I read a while back that the daily spot was determined each day by the conflict between the cartels and day traders. The day traders buy on the dip and run the spot up while the cartels are sitting on thousands of contracts waiting to dump on the anticipated high. Thusly; crashing the market daily spot. Is this right? It sure looks that way.

It seems that the cartels have come to the realization that the days of making $10 to $15 per Oz. are gone and have figured out if they hold a few million ounces on contracts all they have to do is repetitively buy and dump for a couple of million $s.

I don’t want to give any impression that I’m some kind of sophisticated trader or even close and as someone that is so far on the outside, I need binoculars to see in, but is there something going on here that I don’t see?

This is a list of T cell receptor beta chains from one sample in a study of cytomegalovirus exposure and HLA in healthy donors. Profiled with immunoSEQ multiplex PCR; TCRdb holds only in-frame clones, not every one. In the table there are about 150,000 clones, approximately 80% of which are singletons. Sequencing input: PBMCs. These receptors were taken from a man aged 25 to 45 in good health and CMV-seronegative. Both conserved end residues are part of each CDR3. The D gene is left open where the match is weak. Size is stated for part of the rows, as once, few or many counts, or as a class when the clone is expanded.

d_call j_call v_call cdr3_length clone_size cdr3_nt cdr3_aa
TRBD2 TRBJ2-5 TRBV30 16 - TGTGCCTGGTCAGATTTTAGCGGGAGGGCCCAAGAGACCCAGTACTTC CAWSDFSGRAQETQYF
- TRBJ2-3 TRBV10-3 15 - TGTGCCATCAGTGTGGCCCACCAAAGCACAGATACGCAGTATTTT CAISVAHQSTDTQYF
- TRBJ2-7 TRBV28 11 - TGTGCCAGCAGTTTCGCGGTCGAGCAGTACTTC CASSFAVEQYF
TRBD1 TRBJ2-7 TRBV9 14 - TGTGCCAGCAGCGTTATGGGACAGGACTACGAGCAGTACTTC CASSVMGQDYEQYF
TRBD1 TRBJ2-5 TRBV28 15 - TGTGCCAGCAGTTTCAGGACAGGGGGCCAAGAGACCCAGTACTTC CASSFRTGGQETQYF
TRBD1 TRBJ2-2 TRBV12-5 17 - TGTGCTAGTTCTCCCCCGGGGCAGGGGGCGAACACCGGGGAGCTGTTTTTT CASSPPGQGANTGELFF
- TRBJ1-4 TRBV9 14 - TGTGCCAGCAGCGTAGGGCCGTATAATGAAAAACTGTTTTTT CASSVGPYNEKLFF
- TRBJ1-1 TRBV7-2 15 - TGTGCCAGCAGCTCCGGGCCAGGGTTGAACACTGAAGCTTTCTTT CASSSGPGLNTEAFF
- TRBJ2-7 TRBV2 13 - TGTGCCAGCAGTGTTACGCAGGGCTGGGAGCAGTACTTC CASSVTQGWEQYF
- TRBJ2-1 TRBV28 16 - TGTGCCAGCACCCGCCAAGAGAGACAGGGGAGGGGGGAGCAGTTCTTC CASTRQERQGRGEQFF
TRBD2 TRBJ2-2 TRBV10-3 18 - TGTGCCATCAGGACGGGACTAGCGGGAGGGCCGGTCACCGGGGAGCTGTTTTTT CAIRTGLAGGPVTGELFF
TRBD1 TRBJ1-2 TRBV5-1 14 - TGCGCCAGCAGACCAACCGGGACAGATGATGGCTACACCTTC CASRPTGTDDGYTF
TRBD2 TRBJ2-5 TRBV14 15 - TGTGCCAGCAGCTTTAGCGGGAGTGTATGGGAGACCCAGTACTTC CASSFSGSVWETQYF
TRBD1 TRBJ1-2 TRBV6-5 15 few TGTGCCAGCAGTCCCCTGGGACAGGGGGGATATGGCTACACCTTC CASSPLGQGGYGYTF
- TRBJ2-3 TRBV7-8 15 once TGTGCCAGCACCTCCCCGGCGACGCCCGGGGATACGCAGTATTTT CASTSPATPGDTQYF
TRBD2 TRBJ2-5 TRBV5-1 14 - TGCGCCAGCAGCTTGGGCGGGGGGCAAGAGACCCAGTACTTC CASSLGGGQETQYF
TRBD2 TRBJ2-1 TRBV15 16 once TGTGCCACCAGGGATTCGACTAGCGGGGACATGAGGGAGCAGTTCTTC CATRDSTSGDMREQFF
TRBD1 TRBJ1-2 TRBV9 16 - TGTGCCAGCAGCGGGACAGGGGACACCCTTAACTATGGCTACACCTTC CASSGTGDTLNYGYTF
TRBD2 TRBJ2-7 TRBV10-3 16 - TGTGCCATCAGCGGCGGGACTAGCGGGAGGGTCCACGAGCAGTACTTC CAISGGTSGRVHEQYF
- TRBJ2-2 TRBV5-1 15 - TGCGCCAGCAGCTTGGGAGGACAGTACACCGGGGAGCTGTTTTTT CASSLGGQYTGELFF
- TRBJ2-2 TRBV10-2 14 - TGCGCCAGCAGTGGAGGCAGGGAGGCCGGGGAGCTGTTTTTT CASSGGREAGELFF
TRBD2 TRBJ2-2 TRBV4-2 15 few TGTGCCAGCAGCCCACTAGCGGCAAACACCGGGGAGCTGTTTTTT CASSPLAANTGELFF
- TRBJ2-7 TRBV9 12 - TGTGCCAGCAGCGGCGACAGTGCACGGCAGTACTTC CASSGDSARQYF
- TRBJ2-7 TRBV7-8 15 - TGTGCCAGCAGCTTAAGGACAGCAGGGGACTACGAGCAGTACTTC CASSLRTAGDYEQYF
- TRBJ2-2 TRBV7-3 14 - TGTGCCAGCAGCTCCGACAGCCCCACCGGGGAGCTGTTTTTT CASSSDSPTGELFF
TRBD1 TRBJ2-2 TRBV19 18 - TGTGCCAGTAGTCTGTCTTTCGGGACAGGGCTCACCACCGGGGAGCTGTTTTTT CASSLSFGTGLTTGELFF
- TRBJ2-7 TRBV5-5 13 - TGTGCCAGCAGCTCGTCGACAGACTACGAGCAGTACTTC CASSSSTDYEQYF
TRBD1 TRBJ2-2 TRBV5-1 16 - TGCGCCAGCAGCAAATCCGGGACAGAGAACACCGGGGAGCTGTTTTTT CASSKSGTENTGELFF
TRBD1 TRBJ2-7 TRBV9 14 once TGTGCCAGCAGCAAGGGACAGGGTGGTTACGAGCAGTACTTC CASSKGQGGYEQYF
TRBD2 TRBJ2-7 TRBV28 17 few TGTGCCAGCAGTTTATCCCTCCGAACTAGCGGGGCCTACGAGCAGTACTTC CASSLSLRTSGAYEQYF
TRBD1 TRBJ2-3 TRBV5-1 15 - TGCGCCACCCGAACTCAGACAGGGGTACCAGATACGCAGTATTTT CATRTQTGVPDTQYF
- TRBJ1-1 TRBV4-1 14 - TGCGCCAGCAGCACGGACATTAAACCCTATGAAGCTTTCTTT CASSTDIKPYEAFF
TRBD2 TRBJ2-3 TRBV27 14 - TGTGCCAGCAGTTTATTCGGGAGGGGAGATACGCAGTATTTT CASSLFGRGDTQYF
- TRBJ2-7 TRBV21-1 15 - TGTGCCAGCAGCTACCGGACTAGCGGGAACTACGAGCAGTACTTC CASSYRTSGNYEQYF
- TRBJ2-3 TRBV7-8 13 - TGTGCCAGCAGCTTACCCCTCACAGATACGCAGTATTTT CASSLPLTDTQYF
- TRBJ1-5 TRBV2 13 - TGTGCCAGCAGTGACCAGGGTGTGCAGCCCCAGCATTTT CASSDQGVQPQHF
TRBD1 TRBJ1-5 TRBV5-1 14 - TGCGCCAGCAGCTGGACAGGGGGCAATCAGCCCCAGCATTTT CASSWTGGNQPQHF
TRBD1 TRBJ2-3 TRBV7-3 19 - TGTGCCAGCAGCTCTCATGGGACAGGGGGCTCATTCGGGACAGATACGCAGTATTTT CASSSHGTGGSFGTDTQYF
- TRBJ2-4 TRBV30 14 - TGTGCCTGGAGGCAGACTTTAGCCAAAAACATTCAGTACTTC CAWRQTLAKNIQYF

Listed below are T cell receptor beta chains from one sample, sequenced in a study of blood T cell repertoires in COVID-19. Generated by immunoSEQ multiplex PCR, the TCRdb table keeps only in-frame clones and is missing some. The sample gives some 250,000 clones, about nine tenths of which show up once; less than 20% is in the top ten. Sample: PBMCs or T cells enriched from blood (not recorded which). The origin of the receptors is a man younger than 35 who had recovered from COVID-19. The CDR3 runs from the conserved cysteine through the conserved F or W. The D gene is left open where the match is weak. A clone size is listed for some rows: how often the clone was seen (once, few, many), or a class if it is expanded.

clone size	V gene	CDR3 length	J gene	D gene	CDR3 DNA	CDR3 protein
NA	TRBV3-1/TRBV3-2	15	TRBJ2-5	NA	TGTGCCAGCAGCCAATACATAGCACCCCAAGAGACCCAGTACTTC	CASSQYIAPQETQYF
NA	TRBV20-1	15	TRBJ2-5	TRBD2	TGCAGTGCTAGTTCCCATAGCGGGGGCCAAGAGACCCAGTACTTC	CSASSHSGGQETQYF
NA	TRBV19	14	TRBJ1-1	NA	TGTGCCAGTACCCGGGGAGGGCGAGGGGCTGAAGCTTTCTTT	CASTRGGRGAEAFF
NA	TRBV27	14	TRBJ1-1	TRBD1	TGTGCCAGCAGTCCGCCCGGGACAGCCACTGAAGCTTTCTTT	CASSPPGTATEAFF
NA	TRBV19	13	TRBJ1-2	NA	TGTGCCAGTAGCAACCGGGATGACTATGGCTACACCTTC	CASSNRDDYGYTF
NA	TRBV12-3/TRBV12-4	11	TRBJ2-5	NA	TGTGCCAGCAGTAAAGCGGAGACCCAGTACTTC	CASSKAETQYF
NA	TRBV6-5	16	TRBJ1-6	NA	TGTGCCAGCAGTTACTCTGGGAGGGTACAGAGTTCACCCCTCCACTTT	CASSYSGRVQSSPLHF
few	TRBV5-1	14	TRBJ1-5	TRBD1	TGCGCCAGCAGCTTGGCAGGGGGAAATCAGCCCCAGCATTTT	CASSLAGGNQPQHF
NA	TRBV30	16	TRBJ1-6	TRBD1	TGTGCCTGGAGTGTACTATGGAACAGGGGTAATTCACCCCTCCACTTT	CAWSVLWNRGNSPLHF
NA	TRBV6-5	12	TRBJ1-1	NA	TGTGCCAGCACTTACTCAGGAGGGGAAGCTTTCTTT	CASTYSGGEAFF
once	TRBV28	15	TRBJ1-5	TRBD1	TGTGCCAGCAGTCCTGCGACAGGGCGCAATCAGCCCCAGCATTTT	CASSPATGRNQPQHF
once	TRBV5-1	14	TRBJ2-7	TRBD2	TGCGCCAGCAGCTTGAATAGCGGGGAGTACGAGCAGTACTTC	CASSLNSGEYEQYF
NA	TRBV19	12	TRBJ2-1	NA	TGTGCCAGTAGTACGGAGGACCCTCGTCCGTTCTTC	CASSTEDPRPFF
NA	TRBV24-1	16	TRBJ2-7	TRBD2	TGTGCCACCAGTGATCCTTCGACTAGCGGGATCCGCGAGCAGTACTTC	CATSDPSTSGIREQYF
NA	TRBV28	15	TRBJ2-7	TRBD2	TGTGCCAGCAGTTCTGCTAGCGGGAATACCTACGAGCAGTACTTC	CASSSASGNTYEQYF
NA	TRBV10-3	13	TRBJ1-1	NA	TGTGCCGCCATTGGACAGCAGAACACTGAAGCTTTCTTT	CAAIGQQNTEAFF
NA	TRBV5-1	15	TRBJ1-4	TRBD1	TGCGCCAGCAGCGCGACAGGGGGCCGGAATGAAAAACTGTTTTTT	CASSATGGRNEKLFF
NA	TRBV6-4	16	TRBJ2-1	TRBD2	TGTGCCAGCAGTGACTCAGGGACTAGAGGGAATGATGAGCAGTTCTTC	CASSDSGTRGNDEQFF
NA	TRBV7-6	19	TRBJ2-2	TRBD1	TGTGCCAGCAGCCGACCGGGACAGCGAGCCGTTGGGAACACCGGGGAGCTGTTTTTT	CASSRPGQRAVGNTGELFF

Xeno
Jul 30, 2012 - 4:15pm

Great Article SRS!!

And thanks TF for the post!

Let me see if I get this, so 70% of $ilver supply comes from base metal mining. It would seem that in a slowing economy and a reduced need for base metals that that 70% source would be curtailed - never mind rising fuel costs or supply constraints. So by itself, one would think that the $ilver supply would be even more scarce with the only option to garner more supply would be via higher prices to coax out supply - in an economic slowdown nonetheless.

SUA, I hope you've got yours because when things pick up, and they will, the price paid will be much much higher. Good thing for us that the overall cost of $silver per item produced is not a high enough % to greatly impact the cost of finished goods to the upside.

$ilver - nothing but net. swisssshhhh